DUBAI // Superyacht buyers seeking a few optional extras such as chandeliers, a gold-plated toilet bowl or even a see-through Jacuzzi should head over to the Dubai International Boat Show.
Companies exhibiting their latest dream crafts say they can meet even the most extravagant request, provided it met safety and marine design regulations.
UAE-based boatbuilder Gulf Craft is showing a 135ft Majesty superyacht that has not just a gold-plated toilet bowl but a matching bidet in the master bedroom's en suite.
The Dh63 million golden-hulled vessel has four other luxurious en suite cabins in the lower deck that can be reached by another unusual bespoke feature - a lift.
A see-through Jacuzzi was the most unusual item supplied so far by AS Marine of Ajman, which also sells 135ft superyachts. It was fitted to the rear deck of a yacht in such a way that those sitting inside could peer down through the bubbles and the bottom of the bath and see fish swimming beneath the vessel, so perhaps it should have been described as sea-through. The Jacuzzi cost the buyer an extra Dh110,000.
"The interior is pretty open, we have only structural separations that are set and the rest of it you can move around," said Erwin Bamps, chief operating officer of Gulf Craft. "So it's not just a case of changing carpet or fabric colours, it's also about rearranging the layout. You can change walls, you can change single bedrooms to doubles, depending on the use of the boat.
"Of course you are still a floating object so there are limitations. We prioritise safety and performance."
Sultan Al Shaali, chief executive of AS Marine, said: "We are specialising more and more in the customisation process. We start from the naval architecture, then we go on to the exterior design, engineering and interior design. If you want a chandelier you can have it - you just have to pay for it.
"The restriction is always the certification of the boat, so if the marine societies agree with your plans we'll go for it. If they don't we'll find a way around it. The Jacuzzi which lets you see under the water and through all the side as well was fitted to a boat for a private customer who uses it as a floating spa in the Maldives.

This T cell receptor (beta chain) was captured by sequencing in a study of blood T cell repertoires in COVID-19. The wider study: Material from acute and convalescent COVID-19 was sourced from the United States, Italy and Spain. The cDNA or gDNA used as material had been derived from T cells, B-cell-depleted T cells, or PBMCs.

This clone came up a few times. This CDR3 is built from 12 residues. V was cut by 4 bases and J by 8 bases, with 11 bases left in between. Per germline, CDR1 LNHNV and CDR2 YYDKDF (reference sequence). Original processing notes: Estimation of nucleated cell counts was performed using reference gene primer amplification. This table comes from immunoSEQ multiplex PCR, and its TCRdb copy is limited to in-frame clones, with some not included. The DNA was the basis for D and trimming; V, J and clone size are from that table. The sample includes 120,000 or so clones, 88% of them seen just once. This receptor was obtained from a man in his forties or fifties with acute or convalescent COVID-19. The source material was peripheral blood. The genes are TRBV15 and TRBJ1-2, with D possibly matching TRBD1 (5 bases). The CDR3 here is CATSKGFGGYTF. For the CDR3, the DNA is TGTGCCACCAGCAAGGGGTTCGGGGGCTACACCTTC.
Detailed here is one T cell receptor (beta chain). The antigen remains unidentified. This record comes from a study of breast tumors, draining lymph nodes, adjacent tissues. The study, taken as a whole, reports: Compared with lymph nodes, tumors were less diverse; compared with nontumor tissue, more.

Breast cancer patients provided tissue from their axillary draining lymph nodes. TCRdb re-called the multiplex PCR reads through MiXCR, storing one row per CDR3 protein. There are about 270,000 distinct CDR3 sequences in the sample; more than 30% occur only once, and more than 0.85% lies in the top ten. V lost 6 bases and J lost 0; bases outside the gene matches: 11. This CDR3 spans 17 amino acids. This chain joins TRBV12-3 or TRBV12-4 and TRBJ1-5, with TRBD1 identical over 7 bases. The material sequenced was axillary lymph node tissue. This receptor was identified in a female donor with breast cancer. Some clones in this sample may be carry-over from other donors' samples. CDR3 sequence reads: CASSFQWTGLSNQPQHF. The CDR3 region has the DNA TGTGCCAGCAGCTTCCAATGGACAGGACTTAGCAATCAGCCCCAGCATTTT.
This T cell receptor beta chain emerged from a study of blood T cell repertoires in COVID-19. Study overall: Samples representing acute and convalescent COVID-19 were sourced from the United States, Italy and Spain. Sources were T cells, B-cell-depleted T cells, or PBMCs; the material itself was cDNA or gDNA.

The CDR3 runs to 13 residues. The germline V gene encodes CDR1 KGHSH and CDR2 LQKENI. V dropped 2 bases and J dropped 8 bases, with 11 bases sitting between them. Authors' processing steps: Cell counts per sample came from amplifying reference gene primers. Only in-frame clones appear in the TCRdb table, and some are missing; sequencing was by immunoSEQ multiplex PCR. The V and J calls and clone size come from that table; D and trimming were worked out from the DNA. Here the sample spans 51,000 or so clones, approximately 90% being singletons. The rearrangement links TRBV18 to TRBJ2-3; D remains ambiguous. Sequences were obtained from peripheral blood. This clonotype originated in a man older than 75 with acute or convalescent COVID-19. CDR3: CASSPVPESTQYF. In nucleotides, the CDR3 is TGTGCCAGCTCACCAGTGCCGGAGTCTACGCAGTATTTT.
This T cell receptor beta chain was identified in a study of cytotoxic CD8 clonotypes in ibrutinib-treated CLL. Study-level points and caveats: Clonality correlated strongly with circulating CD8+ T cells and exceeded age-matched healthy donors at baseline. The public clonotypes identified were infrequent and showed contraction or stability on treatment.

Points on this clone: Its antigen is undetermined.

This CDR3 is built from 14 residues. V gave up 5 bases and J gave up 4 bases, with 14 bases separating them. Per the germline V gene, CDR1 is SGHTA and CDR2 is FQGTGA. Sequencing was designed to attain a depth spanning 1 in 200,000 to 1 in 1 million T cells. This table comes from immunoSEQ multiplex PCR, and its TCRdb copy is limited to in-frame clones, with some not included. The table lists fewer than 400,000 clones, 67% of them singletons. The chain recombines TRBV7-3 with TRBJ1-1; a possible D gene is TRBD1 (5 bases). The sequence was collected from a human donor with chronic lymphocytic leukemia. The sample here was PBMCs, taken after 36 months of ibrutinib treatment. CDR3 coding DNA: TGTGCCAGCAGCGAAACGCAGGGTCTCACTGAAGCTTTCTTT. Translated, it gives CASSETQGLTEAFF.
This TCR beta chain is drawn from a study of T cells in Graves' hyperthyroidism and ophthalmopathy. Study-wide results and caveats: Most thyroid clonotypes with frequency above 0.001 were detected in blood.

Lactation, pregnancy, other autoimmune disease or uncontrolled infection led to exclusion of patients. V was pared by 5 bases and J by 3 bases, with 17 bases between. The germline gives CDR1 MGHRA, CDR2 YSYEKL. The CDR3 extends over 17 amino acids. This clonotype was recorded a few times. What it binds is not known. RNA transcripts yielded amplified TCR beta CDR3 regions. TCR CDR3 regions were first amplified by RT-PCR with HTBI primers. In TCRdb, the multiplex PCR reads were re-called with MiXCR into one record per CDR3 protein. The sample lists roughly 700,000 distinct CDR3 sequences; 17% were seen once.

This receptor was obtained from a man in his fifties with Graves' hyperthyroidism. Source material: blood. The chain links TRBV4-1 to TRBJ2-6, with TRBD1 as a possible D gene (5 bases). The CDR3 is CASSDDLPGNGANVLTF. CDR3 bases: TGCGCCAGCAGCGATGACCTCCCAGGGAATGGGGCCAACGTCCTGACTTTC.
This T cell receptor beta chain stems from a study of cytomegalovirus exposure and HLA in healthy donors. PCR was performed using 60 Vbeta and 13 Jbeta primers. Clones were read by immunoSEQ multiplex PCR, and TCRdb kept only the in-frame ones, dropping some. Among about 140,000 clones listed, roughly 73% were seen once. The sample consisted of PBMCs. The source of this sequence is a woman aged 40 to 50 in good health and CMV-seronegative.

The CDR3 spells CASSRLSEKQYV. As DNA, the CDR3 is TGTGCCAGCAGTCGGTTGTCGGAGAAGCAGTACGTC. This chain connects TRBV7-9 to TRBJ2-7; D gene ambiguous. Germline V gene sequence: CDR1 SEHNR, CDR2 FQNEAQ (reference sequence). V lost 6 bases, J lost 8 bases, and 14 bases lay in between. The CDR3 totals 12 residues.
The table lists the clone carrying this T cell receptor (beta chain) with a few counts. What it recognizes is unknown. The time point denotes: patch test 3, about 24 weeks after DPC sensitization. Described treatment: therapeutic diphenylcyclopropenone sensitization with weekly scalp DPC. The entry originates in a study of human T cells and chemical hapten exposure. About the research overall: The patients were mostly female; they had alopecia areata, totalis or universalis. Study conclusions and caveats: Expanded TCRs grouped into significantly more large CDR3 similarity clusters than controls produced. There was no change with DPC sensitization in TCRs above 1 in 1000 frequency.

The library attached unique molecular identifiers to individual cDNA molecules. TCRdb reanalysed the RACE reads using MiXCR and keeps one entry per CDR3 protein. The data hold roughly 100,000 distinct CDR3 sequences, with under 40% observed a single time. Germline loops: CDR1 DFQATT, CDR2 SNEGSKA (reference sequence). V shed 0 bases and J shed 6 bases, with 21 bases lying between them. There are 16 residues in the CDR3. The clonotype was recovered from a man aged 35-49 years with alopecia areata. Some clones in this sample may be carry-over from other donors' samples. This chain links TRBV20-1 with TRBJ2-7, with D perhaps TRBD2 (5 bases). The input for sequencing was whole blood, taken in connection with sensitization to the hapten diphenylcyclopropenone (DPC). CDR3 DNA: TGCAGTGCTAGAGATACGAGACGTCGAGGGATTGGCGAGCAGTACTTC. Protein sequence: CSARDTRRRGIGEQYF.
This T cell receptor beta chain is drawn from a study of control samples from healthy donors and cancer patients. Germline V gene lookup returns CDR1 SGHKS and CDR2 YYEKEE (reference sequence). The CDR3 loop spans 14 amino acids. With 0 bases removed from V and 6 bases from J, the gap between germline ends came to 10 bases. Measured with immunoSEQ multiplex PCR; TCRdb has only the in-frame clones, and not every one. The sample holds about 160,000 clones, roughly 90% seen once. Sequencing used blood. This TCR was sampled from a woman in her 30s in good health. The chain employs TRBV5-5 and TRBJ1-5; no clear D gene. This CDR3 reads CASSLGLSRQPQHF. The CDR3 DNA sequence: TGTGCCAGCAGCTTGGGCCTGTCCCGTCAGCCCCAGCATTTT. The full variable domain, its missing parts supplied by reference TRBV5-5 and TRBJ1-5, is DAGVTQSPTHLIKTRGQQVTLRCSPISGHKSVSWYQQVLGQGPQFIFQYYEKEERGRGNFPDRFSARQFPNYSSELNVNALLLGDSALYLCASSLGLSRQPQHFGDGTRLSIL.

"We've done gold fittings and gold plating on some of the bigger yachts, and everyone wants marble now for the interiors of toilets and kitchens."
He said special lightweight materials were used that consisted of thin sheets of marble bonded to honeycomb aluminium panels. Customers who wanted to enjoy their art collections on board could specify the dimensions of display locations on the walls, or alternatively the company could work with other firms to supply them with an instant collection.
One extra that is not an option for boat users in the Gulf is beefed-up air-conditioning. Xavier Bouin, managing director of Tan Services, the Middle East distributor for French company Fountaine Pajot Catamarans, said: "You need to increase your air-conditioning system by 40 per cent, and if you don't do that you're in trouble. People here want to use their boats all year round, and when it's 50C you want it to be 22C inside."
The boat show opened yesterday at the Dubai International Marine Club, Mina Seyahi, and will continue until Saturday. More than 750 companies from 46 countries are taking part, and the event is open to the public.